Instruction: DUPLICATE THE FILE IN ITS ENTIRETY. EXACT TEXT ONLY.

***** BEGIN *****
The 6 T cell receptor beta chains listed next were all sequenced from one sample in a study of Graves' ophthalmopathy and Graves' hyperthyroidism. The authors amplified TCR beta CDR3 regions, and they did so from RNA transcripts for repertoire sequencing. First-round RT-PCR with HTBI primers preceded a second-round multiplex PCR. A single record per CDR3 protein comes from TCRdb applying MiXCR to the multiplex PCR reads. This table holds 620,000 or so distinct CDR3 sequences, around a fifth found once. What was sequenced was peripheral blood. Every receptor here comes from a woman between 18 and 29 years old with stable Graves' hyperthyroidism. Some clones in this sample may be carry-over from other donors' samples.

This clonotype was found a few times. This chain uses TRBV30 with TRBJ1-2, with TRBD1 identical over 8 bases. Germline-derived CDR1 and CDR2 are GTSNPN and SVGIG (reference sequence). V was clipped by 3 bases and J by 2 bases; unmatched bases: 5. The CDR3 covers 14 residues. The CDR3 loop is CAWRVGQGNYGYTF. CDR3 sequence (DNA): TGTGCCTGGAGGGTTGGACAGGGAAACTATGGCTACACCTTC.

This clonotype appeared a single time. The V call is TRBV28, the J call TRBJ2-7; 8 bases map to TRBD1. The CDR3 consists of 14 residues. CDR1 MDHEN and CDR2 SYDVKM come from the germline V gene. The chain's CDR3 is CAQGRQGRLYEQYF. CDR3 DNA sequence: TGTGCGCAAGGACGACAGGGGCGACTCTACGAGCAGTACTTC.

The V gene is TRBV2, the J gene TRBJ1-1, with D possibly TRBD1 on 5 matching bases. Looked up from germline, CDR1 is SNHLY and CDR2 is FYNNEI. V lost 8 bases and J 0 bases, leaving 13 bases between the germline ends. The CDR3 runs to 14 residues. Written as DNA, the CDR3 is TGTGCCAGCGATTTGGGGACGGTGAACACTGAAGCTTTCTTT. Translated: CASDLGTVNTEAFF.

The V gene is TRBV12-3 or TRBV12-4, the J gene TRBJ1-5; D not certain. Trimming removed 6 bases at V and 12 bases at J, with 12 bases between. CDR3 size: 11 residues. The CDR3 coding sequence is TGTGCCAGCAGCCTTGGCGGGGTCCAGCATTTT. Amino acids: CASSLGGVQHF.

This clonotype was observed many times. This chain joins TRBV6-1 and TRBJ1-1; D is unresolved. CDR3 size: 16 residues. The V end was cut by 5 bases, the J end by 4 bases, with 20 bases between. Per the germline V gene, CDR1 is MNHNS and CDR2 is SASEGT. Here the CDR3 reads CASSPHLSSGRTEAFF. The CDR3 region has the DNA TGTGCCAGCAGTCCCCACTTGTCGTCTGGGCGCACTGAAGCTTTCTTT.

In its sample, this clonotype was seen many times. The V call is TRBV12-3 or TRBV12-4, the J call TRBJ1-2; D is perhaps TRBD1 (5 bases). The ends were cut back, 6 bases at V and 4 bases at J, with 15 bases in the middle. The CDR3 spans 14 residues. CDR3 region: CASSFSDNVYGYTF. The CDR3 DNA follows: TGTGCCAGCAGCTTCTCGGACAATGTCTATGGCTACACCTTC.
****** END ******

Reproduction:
The 6 T cell receptor beta chains listed next were all sequenced from one sample in a study of Graves' ophthalmopathy and Graves' hyperthyroidism. The authors amplified TCR beta CDR3 regions, and they did so from RNA transcripts for repertoire sequencing. First-round RT-PCR with HTBI primers preceded a second-round multiplex PCR. A single record per CDR3 protein comes from TCRdb applying MiXCR to the multiplex PCR reads. This table holds 620,000 or so distinct CDR3 sequences, around a fifth found once. What was sequenced was peripheral blood. Every receptor here comes from a woman between 18 and 29 years old with stable Graves' hyperthyroidism. Some clones in this sample may be carry-over from other donors' samples.

This clonotype was found a few times. This chain uses TRBV30 with TRBJ1-2, with TRBD1 identical over 8 bases. Germline-derived CDR1 and CDR2 are GTSNPN and SVGIG (reference sequence). V was clipped by 3 bases and J by 2 bases; unmatched bases: 5. The CDR3 covers 14 residues. The CDR3 loop is CAWRVGQGNYGYTF. CDR3 sequence (DNA): TGTGCCTGGAGGGTTGGACAGGGAAACTATGGCTACACCTTC.

This clonotype appeared a single time. The V call is TRBV28, the J call TRBJ2-7; 8 bases map to TRBD1. The CDR3 consists of 14 residues. CDR1 MDHEN and CDR2 SYDVKM come from the germline V gene. The chain's CDR3 is CAQGRQGRLYEQYF. CDR3 DNA sequence: TGTGCGCAAGGACGACAGGGGCGACTCTACGAGCAGTACTTC.

The V gene is TRBV2, the J gene TRBJ1-1, with D possibly TRBD1 on 5 matching bases. Looked up from germline, CDR1 is SNHLY and CDR2 is FYNNEI. V lost 8 bases and J 0 bases, leaving 13 bases between the germline ends. The CDR3 runs to 14 residues. Written as DNA, the CDR3 is TGTGCCAGCGATTTGGGGACGGTGAACACTGAAGCTTTCTTT. Translated: CASDLGTVNTEAFF.

The V gene is TRBV12-3 or TRBV12-4, the J gene TRBJ1-5; D not certain. Trimming removed 6 bases at V and 12 bases at J, with 12 bases between. CDR3 size: 11 residues. The CDR3 coding sequence is TGTGCCAGCAGCCTTGGCGGGGTCCAGCATTTT. Amino acids: CASSLGGVQHF.

This clonotype was observed many times. This chain joins TRBV6-1 and TRBJ1-1; D is unresolved. CDR3 size: 16 residues. The V end was cut by 5 bases, the J end by 4 bases, with 20 bases between. Per the germline V gene, CDR1 is MNHNS and CDR2 is SASEGT. Here the CDR3 reads CASSPHLSSGRTEAFF. The CDR3 region has the DNA TGTGCCAGCAGTCCCCACTTGTCGTCTGGGCGCACTGAAGCTTTCTTT.

In its sample, this clonotype was seen many times. The V call is TRBV12-3 or TRBV12-4, the J call TRBJ1-2; D is perhaps TRBD1 (5 bases). The ends were cut back, 6 bases at V and 4 bases at J, with 15 bases in the middle. The CDR3 spans 14 residues. CDR3 region: CASSFSDNVYGYTF. The CDR3 DNA follows: TGTGCCAGCAGCTTCTCGGACAATGTCTATGGCTACACCTTC.